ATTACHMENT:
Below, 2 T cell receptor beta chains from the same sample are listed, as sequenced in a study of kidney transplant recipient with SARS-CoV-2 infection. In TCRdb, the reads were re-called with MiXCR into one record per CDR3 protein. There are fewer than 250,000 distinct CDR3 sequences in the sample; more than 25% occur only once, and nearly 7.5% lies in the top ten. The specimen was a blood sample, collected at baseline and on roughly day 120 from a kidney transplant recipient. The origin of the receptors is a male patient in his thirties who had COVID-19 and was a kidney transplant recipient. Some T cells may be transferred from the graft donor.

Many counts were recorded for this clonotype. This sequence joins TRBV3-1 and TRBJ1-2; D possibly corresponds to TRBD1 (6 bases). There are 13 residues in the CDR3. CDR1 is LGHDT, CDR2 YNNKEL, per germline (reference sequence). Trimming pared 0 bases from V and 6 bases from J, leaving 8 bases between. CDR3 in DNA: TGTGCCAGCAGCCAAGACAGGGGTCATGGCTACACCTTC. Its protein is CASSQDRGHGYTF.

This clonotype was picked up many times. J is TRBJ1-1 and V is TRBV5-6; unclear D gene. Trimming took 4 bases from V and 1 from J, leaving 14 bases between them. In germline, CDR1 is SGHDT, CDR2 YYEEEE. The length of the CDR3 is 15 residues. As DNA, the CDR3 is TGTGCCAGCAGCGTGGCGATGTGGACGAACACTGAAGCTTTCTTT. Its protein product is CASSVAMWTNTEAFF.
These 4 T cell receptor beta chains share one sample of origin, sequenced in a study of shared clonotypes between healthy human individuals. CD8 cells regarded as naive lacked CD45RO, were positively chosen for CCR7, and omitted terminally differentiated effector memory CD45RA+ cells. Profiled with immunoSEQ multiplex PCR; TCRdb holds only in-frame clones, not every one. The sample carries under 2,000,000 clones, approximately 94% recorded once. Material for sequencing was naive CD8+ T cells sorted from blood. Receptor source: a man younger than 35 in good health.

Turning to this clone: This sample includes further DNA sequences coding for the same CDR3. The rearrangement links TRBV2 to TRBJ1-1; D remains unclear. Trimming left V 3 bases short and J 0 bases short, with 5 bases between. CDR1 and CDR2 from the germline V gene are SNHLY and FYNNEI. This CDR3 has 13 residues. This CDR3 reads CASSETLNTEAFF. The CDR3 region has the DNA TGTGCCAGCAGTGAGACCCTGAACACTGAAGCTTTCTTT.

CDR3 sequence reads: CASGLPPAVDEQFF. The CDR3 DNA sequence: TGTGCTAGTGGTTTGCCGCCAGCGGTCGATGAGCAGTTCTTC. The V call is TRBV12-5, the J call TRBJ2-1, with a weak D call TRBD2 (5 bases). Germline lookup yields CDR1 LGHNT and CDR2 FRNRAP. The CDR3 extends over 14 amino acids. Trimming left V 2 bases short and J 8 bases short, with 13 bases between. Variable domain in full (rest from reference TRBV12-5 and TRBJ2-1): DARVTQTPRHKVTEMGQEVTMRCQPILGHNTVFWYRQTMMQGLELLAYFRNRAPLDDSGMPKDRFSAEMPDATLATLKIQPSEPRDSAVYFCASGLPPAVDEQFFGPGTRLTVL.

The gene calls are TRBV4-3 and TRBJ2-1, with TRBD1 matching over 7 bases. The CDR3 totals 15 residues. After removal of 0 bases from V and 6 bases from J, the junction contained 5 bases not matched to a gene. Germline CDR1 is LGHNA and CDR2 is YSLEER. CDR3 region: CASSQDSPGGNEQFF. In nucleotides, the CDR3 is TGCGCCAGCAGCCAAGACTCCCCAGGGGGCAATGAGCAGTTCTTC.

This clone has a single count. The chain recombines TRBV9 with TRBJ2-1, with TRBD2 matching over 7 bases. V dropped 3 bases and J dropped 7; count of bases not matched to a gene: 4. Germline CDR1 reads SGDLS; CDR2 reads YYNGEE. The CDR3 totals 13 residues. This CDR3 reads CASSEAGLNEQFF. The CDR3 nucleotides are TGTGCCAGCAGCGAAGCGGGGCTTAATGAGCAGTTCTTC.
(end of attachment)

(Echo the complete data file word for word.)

Below, 2 T cell receptor beta chains from the same sample are listed, as sequenced in a study of kidney transplant recipient with SARS-CoV-2 infection. In TCRdb, the reads were re-called with MiXCR into one record per CDR3 protein. There are fewer than 250,000 distinct CDR3 sequences in the sample; more than 25% occur only once, and nearly 7.5% lies in the top ten. The specimen was a blood sample, collected at baseline and on roughly day 120 from a kidney transplant recipient. The origin of the receptors is a male patient in his thirties who had COVID-19 and was a kidney transplant recipient. Some T cells may be transferred from the graft donor.

Many counts were recorded for this clonotype. This sequence joins TRBV3-1 and TRBJ1-2; D possibly corresponds to TRBD1 (6 bases). There are 13 residues in the CDR3. CDR1 is LGHDT, CDR2 YNNKEL, per germline (reference sequence). Trimming pared 0 bases from V and 6 bases from J, leaving 8 bases between. CDR3 in DNA: TGTGCCAGCAGCCAAGACAGGGGTCATGGCTACACCTTC. Its protein is CASSQDRGHGYTF.

This clonotype was picked up many times. J is TRBJ1-1 and V is TRBV5-6; unclear D gene. Trimming took 4 bases from V and 1 from J, leaving 14 bases between them. In germline, CDR1 is SGHDT, CDR2 YYEEEE. The length of the CDR3 is 15 residues. As DNA, the CDR3 is TGTGCCAGCAGCGTGGCGATGTGGACGAACACTGAAGCTTTCTTT. Its protein product is CASSVAMWTNTEAFF.
These 4 T cell receptor beta chains share one sample of origin, sequenced in a study of shared clonotypes between healthy human individuals. CD8 cells regarded as naive lacked CD45RO, were positively chosen for CCR7, and omitted terminally differentiated effector memory CD45RA+ cells. Profiled with immunoSEQ multiplex PCR; TCRdb holds only in-frame clones, not every one. The sample carries under 2,000,000 clones, approximately 94% recorded once. Material for sequencing was naive CD8+ T cells sorted from blood. Receptor source: a man younger than 35 in good health.

Turning to this clone: This sample includes further DNA sequences coding for the same CDR3. The rearrangement links TRBV2 to TRBJ1-1; D remains unclear. Trimming left V 3 bases short and J 0 bases short, with 5 bases between. CDR1 and CDR2 from the germline V gene are SNHLY and FYNNEI. This CDR3 has 13 residues. This CDR3 reads CASSETLNTEAFF. The CDR3 region has the DNA TGTGCCAGCAGTGAGACCCTGAACACTGAAGCTTTCTTT.

CDR3 sequence reads: CASGLPPAVDEQFF. The CDR3 DNA sequence: TGTGCTAGTGGTTTGCCGCCAGCGGTCGATGAGCAGTTCTTC. The V call is TRBV12-5, the J call TRBJ2-1, with a weak D call TRBD2 (5 bases). Germline lookup yields CDR1 LGHNT and CDR2 FRNRAP. The CDR3 extends over 14 amino acids. Trimming left V 2 bases short and J 8 bases short, with 13 bases between. Variable domain in full (rest from reference TRBV12-5 and TRBJ2-1): DARVTQTPRHKVTEMGQEVTMRCQPILGHNTVFWYRQTMMQGLELLAYFRNRAPLDDSGMPKDRFSAEMPDATLATLKIQPSEPRDSAVYFCASGLPPAVDEQFFGPGTRLTVL.

The gene calls are TRBV4-3 and TRBJ2-1, with TRBD1 matching over 7 bases. The CDR3 totals 15 residues. After removal of 0 bases from V and 6 bases from J, the junction contained 5 bases not matched to a gene. Germline CDR1 is LGHNA and CDR2 is YSLEER. CDR3 region: CASSQDSPGGNEQFF. In nucleotides, the CDR3 is TGCGCCAGCAGCCAAGACTCCCCAGGGGGCAATGAGCAGTTCTTC.

This clone has a single count. The chain recombines TRBV9 with TRBJ2-1, with TRBD2 matching over 7 bases. V dropped 3 bases and J dropped 7; count of bases not matched to a gene: 4. Germline CDR1 reads SGDLS; CDR2 reads YYNGEE. The CDR3 totals 13 residues. This CDR3 reads CASSEAGLNEQFF. The CDR3 nucleotides are TGTGCCAGCAGCGAAGCGGGGCTTAATGAGCAGTTCTTC.